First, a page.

NanoRacks-San Diego Science Alliance Youth Space Institute-Radiation Detection and Mitigation (NanoRacks-SDSA YSI-Radiation Blocking) - 05.24.17

Overview | Description | Applications | Operations | Results | Publications | Imagery

ISS Science for Everyone

Science Objectives for Everyone
Radiation from the sun and other cosmic sources is a primary hazard for orbital crewmembers, and protecting crew health requires careful monitoring and specialized equipment. NanoRacks-San Diego Science Alliance Youth Space Institute-Radiation Detection and Mitigation (NanoRacks-SDSA YSI-Radiation Blocking) determines whether a radiation dosimeter called Instadose™ detects high-energy radiation in the International Space Station, and whether Boronated Hydrogen Putty blocks high-energy neutrons. Two other radiation detection devices corroborate the results.
 
Science Results for Everyone
Information Pending

The following content was provided by Hilde N. Van den Bergh, BS Astronomy, MS Physics, and is maintained in a database by the ISS Program Science Office.
Experiment Details

OpNom: NanoRacks Module-22 S/N 1002

Principal Investigator(s)
San Diego Science Alliance Youth Space Institute , San Diego Science Alliance Youth Space Institute, San Diego, CA, United States

Co-Investigator(s)/Collaborator(s)
Hilde N. Van den Bergh, BS Astronomy, MS Physics, San Diego Science Alliance, San Diego, CA, United States

Developer(s)
Calit2 Qualcomm Institute, San Diego, CA, United States

Sponsoring Space Agency
National Aeronautics and Space Administration (NASA)

Sponsoring Organization
National Laboratory Education (NLE)

Research Benefits
Scientific Discovery

ISS Expedition Duration
March 2014 - September 2014

Expeditions Assigned
39/40

Previous Missions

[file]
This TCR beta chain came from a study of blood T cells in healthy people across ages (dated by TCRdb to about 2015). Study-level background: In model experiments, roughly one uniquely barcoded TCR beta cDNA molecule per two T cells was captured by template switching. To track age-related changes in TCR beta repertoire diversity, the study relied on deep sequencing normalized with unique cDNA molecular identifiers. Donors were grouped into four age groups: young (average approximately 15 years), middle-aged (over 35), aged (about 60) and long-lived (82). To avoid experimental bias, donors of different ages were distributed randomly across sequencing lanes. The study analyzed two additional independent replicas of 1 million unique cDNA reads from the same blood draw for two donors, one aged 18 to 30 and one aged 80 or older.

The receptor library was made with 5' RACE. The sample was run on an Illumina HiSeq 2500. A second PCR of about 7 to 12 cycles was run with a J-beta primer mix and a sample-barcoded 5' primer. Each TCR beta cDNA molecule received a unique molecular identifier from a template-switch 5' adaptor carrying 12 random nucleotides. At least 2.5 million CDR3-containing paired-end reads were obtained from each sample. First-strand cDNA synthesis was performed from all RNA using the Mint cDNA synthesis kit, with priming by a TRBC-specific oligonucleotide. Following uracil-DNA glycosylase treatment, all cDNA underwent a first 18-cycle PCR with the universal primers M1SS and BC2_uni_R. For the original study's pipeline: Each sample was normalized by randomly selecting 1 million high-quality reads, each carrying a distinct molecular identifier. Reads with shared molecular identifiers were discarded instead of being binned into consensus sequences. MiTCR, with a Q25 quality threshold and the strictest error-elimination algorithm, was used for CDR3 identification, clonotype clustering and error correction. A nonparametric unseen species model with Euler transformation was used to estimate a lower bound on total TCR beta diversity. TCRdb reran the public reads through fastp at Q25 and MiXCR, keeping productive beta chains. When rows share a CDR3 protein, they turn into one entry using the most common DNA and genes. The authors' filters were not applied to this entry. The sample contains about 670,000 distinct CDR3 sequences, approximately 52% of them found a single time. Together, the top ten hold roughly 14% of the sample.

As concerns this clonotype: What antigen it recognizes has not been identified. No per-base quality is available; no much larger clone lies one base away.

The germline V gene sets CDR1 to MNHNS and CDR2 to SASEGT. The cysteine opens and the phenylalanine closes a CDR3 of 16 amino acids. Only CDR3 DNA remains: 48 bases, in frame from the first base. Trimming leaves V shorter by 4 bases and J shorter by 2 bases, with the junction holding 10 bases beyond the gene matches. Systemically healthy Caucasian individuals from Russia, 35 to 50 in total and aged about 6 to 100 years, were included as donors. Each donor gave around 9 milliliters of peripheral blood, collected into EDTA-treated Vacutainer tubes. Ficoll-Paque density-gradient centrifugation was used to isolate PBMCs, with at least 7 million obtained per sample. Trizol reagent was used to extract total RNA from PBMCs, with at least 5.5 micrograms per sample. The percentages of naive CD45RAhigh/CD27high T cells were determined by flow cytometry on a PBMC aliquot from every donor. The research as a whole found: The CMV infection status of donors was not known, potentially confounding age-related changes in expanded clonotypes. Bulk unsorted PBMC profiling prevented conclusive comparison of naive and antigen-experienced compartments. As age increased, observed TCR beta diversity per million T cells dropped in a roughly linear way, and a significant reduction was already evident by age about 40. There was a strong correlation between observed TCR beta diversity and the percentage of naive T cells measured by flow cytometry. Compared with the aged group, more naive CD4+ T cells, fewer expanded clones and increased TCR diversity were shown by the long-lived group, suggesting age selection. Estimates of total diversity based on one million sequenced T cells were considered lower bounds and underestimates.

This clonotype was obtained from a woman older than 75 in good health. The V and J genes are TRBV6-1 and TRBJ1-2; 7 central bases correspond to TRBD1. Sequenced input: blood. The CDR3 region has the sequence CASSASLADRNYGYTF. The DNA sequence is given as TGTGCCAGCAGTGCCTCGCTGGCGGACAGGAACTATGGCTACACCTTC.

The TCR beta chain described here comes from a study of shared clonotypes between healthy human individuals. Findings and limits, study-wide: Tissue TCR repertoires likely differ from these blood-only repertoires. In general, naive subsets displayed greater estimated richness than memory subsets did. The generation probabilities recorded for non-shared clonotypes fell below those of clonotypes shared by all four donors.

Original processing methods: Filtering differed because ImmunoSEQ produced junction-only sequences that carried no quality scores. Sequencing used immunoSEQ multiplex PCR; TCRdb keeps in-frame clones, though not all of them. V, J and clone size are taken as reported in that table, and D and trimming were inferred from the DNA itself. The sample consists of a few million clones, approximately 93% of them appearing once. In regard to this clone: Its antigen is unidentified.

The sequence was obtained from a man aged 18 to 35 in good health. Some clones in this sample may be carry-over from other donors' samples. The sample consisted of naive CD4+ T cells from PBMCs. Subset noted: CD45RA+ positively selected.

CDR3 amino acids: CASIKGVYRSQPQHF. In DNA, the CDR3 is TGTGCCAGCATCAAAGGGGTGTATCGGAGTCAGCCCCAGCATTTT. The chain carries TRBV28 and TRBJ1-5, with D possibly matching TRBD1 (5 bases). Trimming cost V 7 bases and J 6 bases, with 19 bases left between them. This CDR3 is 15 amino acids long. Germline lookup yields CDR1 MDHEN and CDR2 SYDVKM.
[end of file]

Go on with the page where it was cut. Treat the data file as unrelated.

Information Pending

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Experiment Description

Research Overview

  • NanoRacks-San Diego Science Alliance Youth Space Institute-Radiation Detection and Mitigation (NanoRacks-SDSA YSI-Radiation Detection and Mitigation) determines if Boronated Hydrogen Putty reduces the amount of high-energy neutrons that reach the detectors thus providing possible protection to astronauts.
  • NanoRacks-SDSA YSI-Radiation Detection and Mitigation also examines the ability of three different dosimeters to detect high energy particle radiation.
  • This experiment provides information on three types of radiation detectors; the Instadose™ Dosimeter, a stack of Baryotrack Solid State track detectors and a film dosimeter.
  • This experiment also provides information on the ability of Boronated Hydrogen Putty to block high-energy particle radiation from reaching the dosimeters.
  • The benefit of this research may be the possible discovery of a material to prevent harmful radiation reaching astronauts during longer space travel.
     

Description
Three different types of radiation detectors are used in NanoRacks-San Diego Science Alliance Youth Space Institute-Radiation Detection and Mitigation (NanoRacks-SDSA YSI-Radiation Blocking) to determine if Boronated Hydrogen Putty can limit the exposure to high-energy particles, such as neutrons. This research is needed due to the long exposure to space radiation that the astronauts endure. If longer space travel is the goal, then new and efficient ways to block this radiation is needed.

The first dosimeter is an Instadose™ dosimeter that needs to be initialized before use and is in the form of a flash drive. Once initialized it runs for 90 days. The data is stored in memory and is retrieved once returned to earth. The second type of detector is a stack of Baryotrack Solid State dosimeters. These consist of a stack of 2 cm by 1 cm CR-39, a plastic polymer that allows high-energy particles to travel a distance to create a visible track once bathed in an etching solution. The third dosimeter type is a film dosimeter that measures total amount of radiation incident upon it.